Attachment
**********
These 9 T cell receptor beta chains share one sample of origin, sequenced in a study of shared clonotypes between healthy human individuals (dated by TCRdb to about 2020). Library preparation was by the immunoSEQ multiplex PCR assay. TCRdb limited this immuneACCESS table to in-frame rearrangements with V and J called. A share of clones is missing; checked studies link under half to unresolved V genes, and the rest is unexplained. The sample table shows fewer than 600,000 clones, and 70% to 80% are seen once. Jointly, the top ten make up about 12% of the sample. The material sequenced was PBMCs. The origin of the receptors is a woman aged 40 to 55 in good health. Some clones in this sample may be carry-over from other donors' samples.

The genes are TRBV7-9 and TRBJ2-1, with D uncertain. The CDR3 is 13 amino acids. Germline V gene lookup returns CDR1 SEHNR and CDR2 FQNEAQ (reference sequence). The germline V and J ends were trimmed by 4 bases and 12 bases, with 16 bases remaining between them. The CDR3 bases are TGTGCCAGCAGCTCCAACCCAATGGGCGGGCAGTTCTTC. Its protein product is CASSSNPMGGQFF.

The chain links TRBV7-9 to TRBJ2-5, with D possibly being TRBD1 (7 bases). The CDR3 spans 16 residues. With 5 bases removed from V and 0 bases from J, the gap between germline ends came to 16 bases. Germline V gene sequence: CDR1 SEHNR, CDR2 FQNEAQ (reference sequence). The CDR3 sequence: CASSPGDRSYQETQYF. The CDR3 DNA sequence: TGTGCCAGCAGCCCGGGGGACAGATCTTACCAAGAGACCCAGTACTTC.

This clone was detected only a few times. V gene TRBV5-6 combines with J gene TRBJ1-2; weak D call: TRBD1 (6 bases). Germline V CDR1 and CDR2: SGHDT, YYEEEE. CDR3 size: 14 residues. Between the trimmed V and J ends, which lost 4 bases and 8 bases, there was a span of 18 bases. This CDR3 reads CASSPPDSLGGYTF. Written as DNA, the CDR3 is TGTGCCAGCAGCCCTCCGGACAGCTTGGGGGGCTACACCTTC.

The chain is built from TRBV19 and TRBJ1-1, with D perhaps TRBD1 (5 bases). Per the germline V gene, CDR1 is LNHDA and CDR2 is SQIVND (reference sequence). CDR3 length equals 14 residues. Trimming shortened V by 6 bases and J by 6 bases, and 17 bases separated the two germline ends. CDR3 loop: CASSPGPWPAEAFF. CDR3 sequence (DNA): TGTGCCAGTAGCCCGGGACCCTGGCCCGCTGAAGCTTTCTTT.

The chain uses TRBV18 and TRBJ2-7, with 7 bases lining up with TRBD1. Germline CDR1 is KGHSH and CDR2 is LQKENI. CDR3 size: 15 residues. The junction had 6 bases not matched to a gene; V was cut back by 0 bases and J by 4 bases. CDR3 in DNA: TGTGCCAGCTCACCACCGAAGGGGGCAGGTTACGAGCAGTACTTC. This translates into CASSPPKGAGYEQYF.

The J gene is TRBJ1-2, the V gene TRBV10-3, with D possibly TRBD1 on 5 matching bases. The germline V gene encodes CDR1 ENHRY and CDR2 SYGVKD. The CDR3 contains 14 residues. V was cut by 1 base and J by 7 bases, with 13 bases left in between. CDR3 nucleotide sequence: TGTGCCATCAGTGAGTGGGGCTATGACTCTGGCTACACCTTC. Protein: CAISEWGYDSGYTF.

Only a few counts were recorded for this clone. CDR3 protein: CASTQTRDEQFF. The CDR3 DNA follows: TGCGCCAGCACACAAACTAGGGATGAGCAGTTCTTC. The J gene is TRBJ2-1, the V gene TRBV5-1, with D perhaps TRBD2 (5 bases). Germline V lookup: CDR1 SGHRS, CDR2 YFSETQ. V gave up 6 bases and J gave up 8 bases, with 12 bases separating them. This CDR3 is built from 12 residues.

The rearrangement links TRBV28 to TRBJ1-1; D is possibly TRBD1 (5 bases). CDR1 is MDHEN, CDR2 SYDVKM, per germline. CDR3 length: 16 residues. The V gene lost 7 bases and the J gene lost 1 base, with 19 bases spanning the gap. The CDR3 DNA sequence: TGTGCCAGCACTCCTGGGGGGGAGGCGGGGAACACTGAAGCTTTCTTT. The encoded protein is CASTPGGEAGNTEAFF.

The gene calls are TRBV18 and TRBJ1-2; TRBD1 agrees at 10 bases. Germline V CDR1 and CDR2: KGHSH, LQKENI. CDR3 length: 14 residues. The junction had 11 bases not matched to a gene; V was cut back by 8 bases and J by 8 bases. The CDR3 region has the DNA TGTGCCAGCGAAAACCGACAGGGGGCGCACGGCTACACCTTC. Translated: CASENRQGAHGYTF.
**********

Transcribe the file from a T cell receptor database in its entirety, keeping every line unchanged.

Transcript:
These 9 T cell receptor beta chains share one sample of origin, sequenced in a study of shared clonotypes between healthy human individuals (dated by TCRdb to about 2020). Library preparation was by the immunoSEQ multiplex PCR assay. TCRdb limited this immuneACCESS table to in-frame rearrangements with V and J called. A share of clones is missing; checked studies link under half to unresolved V genes, and the rest is unexplained. The sample table shows fewer than 600,000 clones, and 70% to 80% are seen once. Jointly, the top ten make up about 12% of the sample. The material sequenced was PBMCs. The origin of the receptors is a woman aged 40 to 55 in good health. Some clones in this sample may be carry-over from other donors' samples.

The genes are TRBV7-9 and TRBJ2-1, with D uncertain. The CDR3 is 13 amino acids. Germline V gene lookup returns CDR1 SEHNR and CDR2 FQNEAQ (reference sequence). The germline V and J ends were trimmed by 4 bases and 12 bases, with 16 bases remaining between them. The CDR3 bases are TGTGCCAGCAGCTCCAACCCAATGGGCGGGCAGTTCTTC. Its protein product is CASSSNPMGGQFF.

The chain links TRBV7-9 to TRBJ2-5, with D possibly being TRBD1 (7 bases). The CDR3 spans 16 residues. With 5 bases removed from V and 0 bases from J, the gap between germline ends came to 16 bases. Germline V gene sequence: CDR1 SEHNR, CDR2 FQNEAQ (reference sequence). The CDR3 sequence: CASSPGDRSYQETQYF. The CDR3 DNA sequence: TGTGCCAGCAGCCCGGGGGACAGATCTTACCAAGAGACCCAGTACTTC.

This clone was detected only a few times. V gene TRBV5-6 combines with J gene TRBJ1-2; weak D call: TRBD1 (6 bases). Germline V CDR1 and CDR2: SGHDT, YYEEEE. CDR3 size: 14 residues. Between the trimmed V and J ends, which lost 4 bases and 8 bases, there was a span of 18 bases. This CDR3 reads CASSPPDSLGGYTF. Written as DNA, the CDR3 is TGTGCCAGCAGCCCTCCGGACAGCTTGGGGGGCTACACCTTC.

The chain is built from TRBV19 and TRBJ1-1, with D perhaps TRBD1 (5 bases). Per the germline V gene, CDR1 is LNHDA and CDR2 is SQIVND (reference sequence). CDR3 length equals 14 residues. Trimming shortened V by 6 bases and J by 6 bases, and 17 bases separated the two germline ends. CDR3 loop: CASSPGPWPAEAFF. CDR3 sequence (DNA): TGTGCCAGTAGCCCGGGACCCTGGCCCGCTGAAGCTTTCTTT.

The chain uses TRBV18 and TRBJ2-7, with 7 bases lining up with TRBD1. Germline CDR1 is KGHSH and CDR2 is LQKENI. CDR3 size: 15 residues. The junction had 6 bases not matched to a gene; V was cut back by 0 bases and J by 4 bases. CDR3 in DNA: TGTGCCAGCTCACCACCGAAGGGGGCAGGTTACGAGCAGTACTTC. This translates into CASSPPKGAGYEQYF.

The J gene is TRBJ1-2, the V gene TRBV10-3, with D possibly TRBD1 on 5 matching bases. The germline V gene encodes CDR1 ENHRY and CDR2 SYGVKD. The CDR3 contains 14 residues. V was cut by 1 base and J by 7 bases, with 13 bases left in between. CDR3 nucleotide sequence: TGTGCCATCAGTGAGTGGGGCTATGACTCTGGCTACACCTTC. Protein: CAISEWGYDSGYTF.

Only a few counts were recorded for this clone. CDR3 protein: CASTQTRDEQFF. The CDR3 DNA follows: TGCGCCAGCACACAAACTAGGGATGAGCAGTTCTTC. The J gene is TRBJ2-1, the V gene TRBV5-1, with D perhaps TRBD2 (5 bases). Germline V lookup: CDR1 SGHRS, CDR2 YFSETQ. V gave up 6 bases and J gave up 8 bases, with 12 bases separating them. This CDR3 is built from 12 residues.

The rearrangement links TRBV28 to TRBJ1-1; D is possibly TRBD1 (5 bases). CDR1 is MDHEN, CDR2 SYDVKM, per germline. CDR3 length: 16 residues. The V gene lost 7 bases and the J gene lost 1 base, with 19 bases spanning the gap. The CDR3 DNA sequence: TGTGCCAGCACTCCTGGGGGGGAGGCGGGGAACACTGAAGCTTTCTTT. The encoded protein is CASTPGGEAGNTEAFF.

The gene calls are TRBV18 and TRBJ1-2; TRBD1 agrees at 10 bases. Germline V CDR1 and CDR2: KGHSH, LQKENI. CDR3 length: 14 residues. The junction had 11 bases not matched to a gene; V was cut back by 8 bases and J by 8 bases. The CDR3 region has the DNA TGTGCCAGCGAAAACCGACAGGGGGCGCACGGCTACACCTTC. Translated: CASENRQGAHGYTF.